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Biggest takeaway from pandemic lockdowns for Microsoft? Teams stopped talking to each other

Maybe they were using, you know, Microsoft's collaboration service

As the majority of the desk-based workers lurched to working from home during the pandemic-induced lockdowns of 2020 and 2021, communication between teams fell and working hours increased.

In a peer-reviewed study published in Nature Human Behaviour today, researchers from Microsoft showed how colleagues at the Redmond-based software biz changed their communication and collaboration patterns during the first months of isolation.

Using data gathered from circa 61,000 Microsoft employees in the US between December 2019 to June 2020, the study shows that company-wide remote work caused the collaboration network to become more static and siloed: people were less likely to communicate with those outside their immediate business teams compared with when they spent time in the office.

At the same time, there was a decrease in so-called synchronous communication – phone calls, video meetings or face-to-face meetings – and an increase in asynchronous communication such as email, SMS or corporate chat, the data from emails, calendars, instant messages, and video/audio calls showed.

Together, these effects may make it harder for employees to acquire and share new information across the network, said the research team led by Longqi Yang, a senior applied researcher at Microsoft. In an accompanying blog, Microsoft said collaboration time employees spent with cross-group connections dropped by about 25 per cent of the pre-pandemic level.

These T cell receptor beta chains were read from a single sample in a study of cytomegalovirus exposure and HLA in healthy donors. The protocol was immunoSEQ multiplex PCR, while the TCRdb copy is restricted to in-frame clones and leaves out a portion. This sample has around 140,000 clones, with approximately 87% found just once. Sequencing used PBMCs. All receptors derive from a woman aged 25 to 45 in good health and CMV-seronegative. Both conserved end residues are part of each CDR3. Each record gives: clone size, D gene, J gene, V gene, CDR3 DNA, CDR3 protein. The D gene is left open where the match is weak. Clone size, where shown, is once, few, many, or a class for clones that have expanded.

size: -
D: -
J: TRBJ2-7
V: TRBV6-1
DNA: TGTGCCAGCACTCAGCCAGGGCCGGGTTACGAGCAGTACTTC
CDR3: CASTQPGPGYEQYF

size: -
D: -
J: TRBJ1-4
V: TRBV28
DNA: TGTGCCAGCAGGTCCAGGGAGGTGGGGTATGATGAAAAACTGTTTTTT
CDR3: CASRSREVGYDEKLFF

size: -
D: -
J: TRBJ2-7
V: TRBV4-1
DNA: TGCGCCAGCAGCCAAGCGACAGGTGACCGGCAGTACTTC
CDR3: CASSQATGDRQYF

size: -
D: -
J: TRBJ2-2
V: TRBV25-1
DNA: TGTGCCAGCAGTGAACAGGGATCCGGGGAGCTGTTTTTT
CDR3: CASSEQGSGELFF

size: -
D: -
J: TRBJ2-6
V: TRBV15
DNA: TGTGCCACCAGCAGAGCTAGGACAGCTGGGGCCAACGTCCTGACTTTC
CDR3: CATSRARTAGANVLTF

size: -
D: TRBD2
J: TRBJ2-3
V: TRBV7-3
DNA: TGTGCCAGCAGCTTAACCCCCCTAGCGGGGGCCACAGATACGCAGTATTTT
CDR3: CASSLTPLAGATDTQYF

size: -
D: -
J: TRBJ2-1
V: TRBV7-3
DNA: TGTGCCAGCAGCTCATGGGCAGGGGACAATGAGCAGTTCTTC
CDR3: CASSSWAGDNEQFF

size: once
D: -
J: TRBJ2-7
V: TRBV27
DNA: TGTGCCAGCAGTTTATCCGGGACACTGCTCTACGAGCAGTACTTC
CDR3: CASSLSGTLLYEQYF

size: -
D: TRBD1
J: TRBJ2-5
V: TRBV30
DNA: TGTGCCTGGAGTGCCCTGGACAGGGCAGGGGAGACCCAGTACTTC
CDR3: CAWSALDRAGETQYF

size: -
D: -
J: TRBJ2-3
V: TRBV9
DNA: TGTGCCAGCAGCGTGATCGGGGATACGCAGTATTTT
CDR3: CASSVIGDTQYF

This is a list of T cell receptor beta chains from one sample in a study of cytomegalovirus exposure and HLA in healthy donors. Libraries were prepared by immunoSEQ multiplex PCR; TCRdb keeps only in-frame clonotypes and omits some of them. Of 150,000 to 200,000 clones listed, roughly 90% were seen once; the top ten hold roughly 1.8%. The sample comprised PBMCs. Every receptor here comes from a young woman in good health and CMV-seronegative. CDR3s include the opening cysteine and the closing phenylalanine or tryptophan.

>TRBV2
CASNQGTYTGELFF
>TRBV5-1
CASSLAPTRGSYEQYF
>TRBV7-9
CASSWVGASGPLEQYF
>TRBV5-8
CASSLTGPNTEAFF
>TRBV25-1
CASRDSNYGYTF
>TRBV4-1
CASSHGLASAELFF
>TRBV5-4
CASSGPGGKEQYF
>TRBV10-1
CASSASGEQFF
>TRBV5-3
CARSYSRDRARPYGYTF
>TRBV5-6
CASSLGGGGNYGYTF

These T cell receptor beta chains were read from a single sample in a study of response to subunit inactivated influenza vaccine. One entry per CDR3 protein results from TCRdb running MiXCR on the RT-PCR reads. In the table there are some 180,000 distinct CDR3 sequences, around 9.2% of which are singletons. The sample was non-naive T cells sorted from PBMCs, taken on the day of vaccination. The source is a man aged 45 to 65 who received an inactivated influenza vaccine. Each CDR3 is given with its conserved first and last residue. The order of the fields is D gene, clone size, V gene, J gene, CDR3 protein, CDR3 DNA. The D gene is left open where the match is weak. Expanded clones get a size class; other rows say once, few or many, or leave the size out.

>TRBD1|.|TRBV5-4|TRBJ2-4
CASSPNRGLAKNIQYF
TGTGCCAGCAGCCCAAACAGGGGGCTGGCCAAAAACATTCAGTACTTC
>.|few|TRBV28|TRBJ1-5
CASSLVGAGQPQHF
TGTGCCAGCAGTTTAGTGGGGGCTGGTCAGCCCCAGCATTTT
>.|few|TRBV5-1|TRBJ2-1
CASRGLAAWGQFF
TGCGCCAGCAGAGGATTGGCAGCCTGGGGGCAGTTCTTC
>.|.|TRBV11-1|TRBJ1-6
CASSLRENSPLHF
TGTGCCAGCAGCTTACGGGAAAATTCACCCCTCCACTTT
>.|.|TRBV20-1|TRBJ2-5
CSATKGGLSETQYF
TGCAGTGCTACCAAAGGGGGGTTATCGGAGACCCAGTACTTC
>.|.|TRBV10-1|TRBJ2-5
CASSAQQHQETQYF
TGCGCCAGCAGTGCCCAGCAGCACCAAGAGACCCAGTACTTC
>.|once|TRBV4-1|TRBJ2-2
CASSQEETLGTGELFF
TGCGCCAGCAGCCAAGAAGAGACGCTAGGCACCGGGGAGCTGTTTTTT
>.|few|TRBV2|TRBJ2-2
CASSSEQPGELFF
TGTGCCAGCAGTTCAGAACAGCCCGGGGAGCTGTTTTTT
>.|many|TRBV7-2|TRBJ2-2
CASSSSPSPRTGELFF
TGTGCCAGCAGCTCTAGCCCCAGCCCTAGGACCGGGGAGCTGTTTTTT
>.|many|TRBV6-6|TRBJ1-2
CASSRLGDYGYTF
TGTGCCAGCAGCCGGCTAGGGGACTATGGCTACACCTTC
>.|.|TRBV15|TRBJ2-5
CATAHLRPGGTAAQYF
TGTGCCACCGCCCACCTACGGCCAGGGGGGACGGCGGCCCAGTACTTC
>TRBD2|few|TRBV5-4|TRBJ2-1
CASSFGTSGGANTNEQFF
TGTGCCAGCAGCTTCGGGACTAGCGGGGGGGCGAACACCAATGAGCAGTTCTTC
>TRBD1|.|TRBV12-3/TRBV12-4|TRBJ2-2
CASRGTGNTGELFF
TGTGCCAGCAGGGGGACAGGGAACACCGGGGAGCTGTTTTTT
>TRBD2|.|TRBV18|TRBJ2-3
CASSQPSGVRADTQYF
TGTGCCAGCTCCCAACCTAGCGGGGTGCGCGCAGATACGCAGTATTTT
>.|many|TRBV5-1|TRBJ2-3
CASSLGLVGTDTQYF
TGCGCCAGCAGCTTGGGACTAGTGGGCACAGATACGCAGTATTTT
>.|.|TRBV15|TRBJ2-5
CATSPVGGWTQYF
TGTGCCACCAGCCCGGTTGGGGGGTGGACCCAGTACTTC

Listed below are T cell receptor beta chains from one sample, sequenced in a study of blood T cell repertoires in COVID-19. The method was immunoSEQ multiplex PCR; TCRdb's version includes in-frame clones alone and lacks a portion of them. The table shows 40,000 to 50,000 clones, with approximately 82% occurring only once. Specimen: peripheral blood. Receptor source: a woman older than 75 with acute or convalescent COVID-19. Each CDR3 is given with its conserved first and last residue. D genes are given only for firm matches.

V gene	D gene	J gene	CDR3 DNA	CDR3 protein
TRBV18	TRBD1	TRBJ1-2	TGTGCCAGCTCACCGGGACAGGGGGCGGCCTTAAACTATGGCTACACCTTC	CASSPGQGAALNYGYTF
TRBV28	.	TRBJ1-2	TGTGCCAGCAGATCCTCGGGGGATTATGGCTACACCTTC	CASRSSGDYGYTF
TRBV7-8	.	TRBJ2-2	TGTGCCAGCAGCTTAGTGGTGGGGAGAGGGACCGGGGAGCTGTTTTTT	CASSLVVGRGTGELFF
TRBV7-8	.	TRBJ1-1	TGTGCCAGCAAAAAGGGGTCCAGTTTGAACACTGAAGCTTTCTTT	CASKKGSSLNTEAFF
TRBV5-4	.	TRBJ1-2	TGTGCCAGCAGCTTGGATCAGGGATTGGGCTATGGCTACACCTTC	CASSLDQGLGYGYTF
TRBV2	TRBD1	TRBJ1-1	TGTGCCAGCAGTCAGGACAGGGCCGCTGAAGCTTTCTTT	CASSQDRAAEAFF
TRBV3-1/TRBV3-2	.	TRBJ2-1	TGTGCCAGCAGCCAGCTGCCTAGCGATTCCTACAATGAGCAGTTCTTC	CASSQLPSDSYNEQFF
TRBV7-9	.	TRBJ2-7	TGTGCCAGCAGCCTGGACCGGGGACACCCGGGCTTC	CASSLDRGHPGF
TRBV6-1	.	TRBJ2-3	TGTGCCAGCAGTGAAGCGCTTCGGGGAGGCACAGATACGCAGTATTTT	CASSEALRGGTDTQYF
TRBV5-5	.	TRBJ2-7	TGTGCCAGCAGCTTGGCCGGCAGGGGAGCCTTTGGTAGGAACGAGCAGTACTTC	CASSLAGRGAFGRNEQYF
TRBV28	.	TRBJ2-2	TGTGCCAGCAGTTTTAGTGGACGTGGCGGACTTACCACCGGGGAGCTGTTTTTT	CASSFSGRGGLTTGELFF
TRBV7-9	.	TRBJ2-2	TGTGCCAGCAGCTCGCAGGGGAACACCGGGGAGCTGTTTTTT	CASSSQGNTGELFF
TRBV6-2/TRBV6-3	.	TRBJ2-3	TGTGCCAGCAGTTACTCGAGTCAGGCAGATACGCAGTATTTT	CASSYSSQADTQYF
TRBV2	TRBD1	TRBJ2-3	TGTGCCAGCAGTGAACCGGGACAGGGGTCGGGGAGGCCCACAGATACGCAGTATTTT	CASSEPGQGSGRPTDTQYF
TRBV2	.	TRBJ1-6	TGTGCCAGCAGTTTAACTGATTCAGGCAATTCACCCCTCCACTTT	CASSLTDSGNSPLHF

The company blog argued that even if firms mixed working from home with office work – so-called hybrid work – the effects on collaboration patterns would still be present, albeit slightly mitigated.

"Without intervention, the effects we discovered have the potential to impact workers' ability to acquire and share new information across groups, and as a result, affect productivity and innovation. In light of these findings, companies should be thoughtful about if and how they choose to adopt long-term work-from-home policies," it said.

The results will no doubt add fuel to the tech industry debate on working from home. While half of companies are rethinking back-to-office plans as nasty COVID variants circulate, Amazon and Google have stated that they will delay the return to water coolers and suspended polystyrene ceilings until 2022.

In such circumstances, expect a raft of technologies pitched at solving the undesired effects of long-term WFH. Exhibit A: Google Workspace, "a better way for people to engage in topic-based discussions, share knowledge and ideas, move projects forward and build communities and team culture."

Microsoft itself has delayed its return date for staff to work on-site until 4 October, and those that do choose to commute in will need to show proof of vaccination before they set a foot through the door.

In the other camp is Workday and the UK's Chancellor of the Exchequer. The SaaSy HR and finance app slinger's CEO said five days a week at home might be "too much family time" and later splashed some dollars buying office space.

Months later, Rishi Sunak said he doubted he would have built the strong relationships that fostered his career if his first jobs had been conducted via Teams and Zoom.

Nonetheless, home working looks like it is here to stay for the foreseeable future. Better get used to some silo-breaking rhetoric and accompanying tech solutions. ®

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